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Has Moral Hazard Become a More Important Factor in Managerial Compensation?

  • George-Levi Gayle
  • Robert A. Miller

We estimate a principal-agent model of moral hazard with longitudinal data on firms and managerial compensation over two disjoint periods spanning 60 years to investigate increased value and variability in managerial compensation. We find exogenous growth in firm size largely explains these secular trends in compensation. In our framework, exogenous firm size works through two channels. First, conflicts of interest between shareholders and managers are magnified in large firms, so optimal compensation plans are now more closely linked to insider wealth. Second, the market for managers has become more differentiated, increasing the premium paid to managers of large versus small firms. (JEL D82, L25, M12, M52)

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Article provided by American Economic Association in its journal American Economic Review.

Volume (Year): 99 (2009)
Issue (Month): 5 (December)
Pages: 1740-69

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Handle: RePEc:aea:aecrev:v:99:y:2009:i:5:p:1740-69
Note: DOI: 10.1257/aer.99.5.1740
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  1. Rajesh K. Aggarwal & Andrew A. Samwick, 1999. "The Other Side of the Trade-off: The Impact of Risk on Executive Compensation," Journal of Political Economy, University of Chicago Press, vol. 107(1), pages 65-105, February.
  2. Murphy, Kevin J., 1999. "Executive compensation," Handbook of Labor Economics, in: O. Ashenfelter & D. Card (ed.), Handbook of Labor Economics, edition 1, volume 3, chapter 38, pages 2485-2563 Elsevier.
  3. John M. Abowd & David S. Kaplan, 1999. "Executive Compensation: Six Questions That Need Answering," Journal of Economic Perspectives, American Economic Association, vol. 13(4), pages 145-168, Fall.
  4. George-Levi Gayle & Robert A. Miller, 2015. "Identifying and Testing Models of Managerial Compensation," Review of Economic Studies, Oxford University Press, vol. 82(3), pages 1074-1118.
  5. Margiotta, Mary M & Miller, Robert A, 2000. "Managerial Compensation and the Cost of Moral Hazard," International Economic Review, Department of Economics, University of Pennsylvania and Osaka University Institute of Social and Economic Research Association, vol. 41(3), pages 669-719, August.
  6. Canice Prendergast, 1999. "The Provision of Incentives in Firms," Journal of Economic Literature, American Economic Association, vol. 37(1), pages 7-63, March.
  7. Grossman, Sanford J & Hart, Oliver D, 1983. "An Analysis of the Principal-Agent Problem," Econometrica, Econometric Society, vol. 51(1), pages 7-45, January.
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  9. Oliver E. Williamson, 1967. "Hierarchical Control and Optimum Firm Size," Journal of Political Economy, University of Chicago Press, vol. 75, pages 123.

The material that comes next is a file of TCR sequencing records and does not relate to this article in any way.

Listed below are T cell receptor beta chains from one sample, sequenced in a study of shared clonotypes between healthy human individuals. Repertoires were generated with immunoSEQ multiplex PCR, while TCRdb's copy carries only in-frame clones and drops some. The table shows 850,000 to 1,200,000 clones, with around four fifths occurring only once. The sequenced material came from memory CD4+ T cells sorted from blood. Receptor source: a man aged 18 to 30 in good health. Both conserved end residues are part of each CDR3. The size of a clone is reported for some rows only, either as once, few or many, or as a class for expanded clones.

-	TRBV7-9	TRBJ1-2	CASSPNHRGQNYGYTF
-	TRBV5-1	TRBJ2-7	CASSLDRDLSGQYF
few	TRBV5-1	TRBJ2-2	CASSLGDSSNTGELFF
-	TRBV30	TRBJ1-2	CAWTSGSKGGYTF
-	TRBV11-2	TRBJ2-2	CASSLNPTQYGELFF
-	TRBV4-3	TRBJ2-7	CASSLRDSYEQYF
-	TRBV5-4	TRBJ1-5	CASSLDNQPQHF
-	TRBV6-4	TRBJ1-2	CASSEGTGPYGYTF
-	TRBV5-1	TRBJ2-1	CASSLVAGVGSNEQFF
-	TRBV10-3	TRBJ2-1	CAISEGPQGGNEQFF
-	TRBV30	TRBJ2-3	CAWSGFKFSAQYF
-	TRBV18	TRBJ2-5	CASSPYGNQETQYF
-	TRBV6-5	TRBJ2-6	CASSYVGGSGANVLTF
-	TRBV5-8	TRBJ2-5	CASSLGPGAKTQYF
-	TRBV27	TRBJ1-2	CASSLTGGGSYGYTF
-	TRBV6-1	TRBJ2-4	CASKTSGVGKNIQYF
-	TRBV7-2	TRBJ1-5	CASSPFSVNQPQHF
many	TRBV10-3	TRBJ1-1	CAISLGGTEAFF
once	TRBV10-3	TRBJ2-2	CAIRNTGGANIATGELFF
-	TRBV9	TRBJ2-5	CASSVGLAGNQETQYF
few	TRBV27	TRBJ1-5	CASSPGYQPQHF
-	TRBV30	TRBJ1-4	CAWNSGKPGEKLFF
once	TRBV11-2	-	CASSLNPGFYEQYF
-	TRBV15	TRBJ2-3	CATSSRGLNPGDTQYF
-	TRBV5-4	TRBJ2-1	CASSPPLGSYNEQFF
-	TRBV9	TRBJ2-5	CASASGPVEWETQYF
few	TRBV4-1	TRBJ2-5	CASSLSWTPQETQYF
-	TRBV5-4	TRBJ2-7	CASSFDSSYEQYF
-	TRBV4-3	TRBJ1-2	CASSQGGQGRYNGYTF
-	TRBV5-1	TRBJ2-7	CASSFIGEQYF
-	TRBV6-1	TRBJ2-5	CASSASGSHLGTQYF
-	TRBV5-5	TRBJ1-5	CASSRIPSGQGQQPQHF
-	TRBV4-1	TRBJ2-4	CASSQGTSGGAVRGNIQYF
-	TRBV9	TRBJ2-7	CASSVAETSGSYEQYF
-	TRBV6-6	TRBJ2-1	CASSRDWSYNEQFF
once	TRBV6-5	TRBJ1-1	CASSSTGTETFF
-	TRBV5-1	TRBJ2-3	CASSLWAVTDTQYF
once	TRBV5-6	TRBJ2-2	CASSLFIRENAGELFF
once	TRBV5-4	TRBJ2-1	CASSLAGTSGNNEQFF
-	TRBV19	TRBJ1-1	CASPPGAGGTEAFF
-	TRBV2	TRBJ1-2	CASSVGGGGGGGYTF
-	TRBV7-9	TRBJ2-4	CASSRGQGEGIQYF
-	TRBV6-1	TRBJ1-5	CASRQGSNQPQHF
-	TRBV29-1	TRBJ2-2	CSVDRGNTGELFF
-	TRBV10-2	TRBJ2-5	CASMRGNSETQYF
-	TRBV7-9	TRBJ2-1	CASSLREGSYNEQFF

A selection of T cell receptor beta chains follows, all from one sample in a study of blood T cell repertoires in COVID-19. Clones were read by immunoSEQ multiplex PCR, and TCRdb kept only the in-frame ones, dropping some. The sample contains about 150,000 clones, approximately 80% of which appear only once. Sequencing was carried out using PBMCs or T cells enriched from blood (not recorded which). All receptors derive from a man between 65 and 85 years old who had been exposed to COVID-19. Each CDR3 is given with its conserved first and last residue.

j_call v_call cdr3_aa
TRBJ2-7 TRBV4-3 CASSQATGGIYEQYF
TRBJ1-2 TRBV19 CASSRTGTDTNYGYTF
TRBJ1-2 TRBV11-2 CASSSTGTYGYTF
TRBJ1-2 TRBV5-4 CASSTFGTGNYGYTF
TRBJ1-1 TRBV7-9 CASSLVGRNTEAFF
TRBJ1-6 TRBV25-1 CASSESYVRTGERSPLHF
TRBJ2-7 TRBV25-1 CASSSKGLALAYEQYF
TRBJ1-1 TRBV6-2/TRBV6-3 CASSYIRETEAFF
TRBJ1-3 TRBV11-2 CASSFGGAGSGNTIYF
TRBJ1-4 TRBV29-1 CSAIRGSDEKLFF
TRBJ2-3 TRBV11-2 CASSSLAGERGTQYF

10. Brian J. Hall & Jeffrey B. Liebman, 1998. "Are CEOs Really Paid Like Bureaucrats?," The Quarterly Journal of Economics, Oxford University Press, vol. 113(3), pages 653-691.
  11. Kevin J. Murphy & Ján Zábojník, 2004. "CEO Pay and Appointments: A Market-Based Explanation for Recent Trends," American Economic Review, American Economic Association, vol. 94(2), pages 192-196, May.
  12. Jensen, Michael C & Murphy, Kevin J, 1990. "Performance Pay and Top-Management Incentives," Journal of Political Economy, University of Chicago Press, vol. 98(2), pages 225-64, April.
  13. Patrick Bolton & Mathias Dewatripont, 2005. "Contract Theory," MIT Press Books, The MIT Press, edition 1, volume 1, number 0262025760.
  14. Kevin J. Murphy & Jan Zabojnik, 2006. "Managerial Capital and the Market for CEOs," Working Papers 1110, Queen's University, Department of Economics.
  15. Garen, John E, 1994. "Executive Compensation and Principal-Agent Theory," Journal of Political Economy, University of Chicago Press, vol. 102(6), pages 1175-99, December.
  16. Haubrich, Joseph G, 1994. "Risk Aversion, Performance Pay, and the Principal-Agent Problem," Journal of Political Economy, University of Chicago Press, vol. 102(2), pages 258-76, April.
  17. Peter F. Kostiuk, 1990. "Firm Size and Executive Compensation," Journal of Human Resources, University of Wisconsin Press, vol. 25(1), pages 90-105.
  18. Cuñat, Vicente & Guadalupe, Maria, 2006. "Globalization and the Provision of Incentives Inside the Firm," CEPR Discussion Papers 5950, C.E.P.R. Discussion Papers.
  19. Drew Fudenberg & Bengt Holmstrom & Paul Milgrom, 1987. "Short-Term Contracts and Long-Term Agency Relationships," Working papers 468, Massachusetts Institute of Technology (MIT), Department of Economics.
  20. Masson, Robert Tempest, 1971. "Executive Motivations, Earnings, and Consequent Equity Performance," Journal of Political Economy, University of Chicago Press, vol. 79(6), pages 1278-92, Nov.-Dec..
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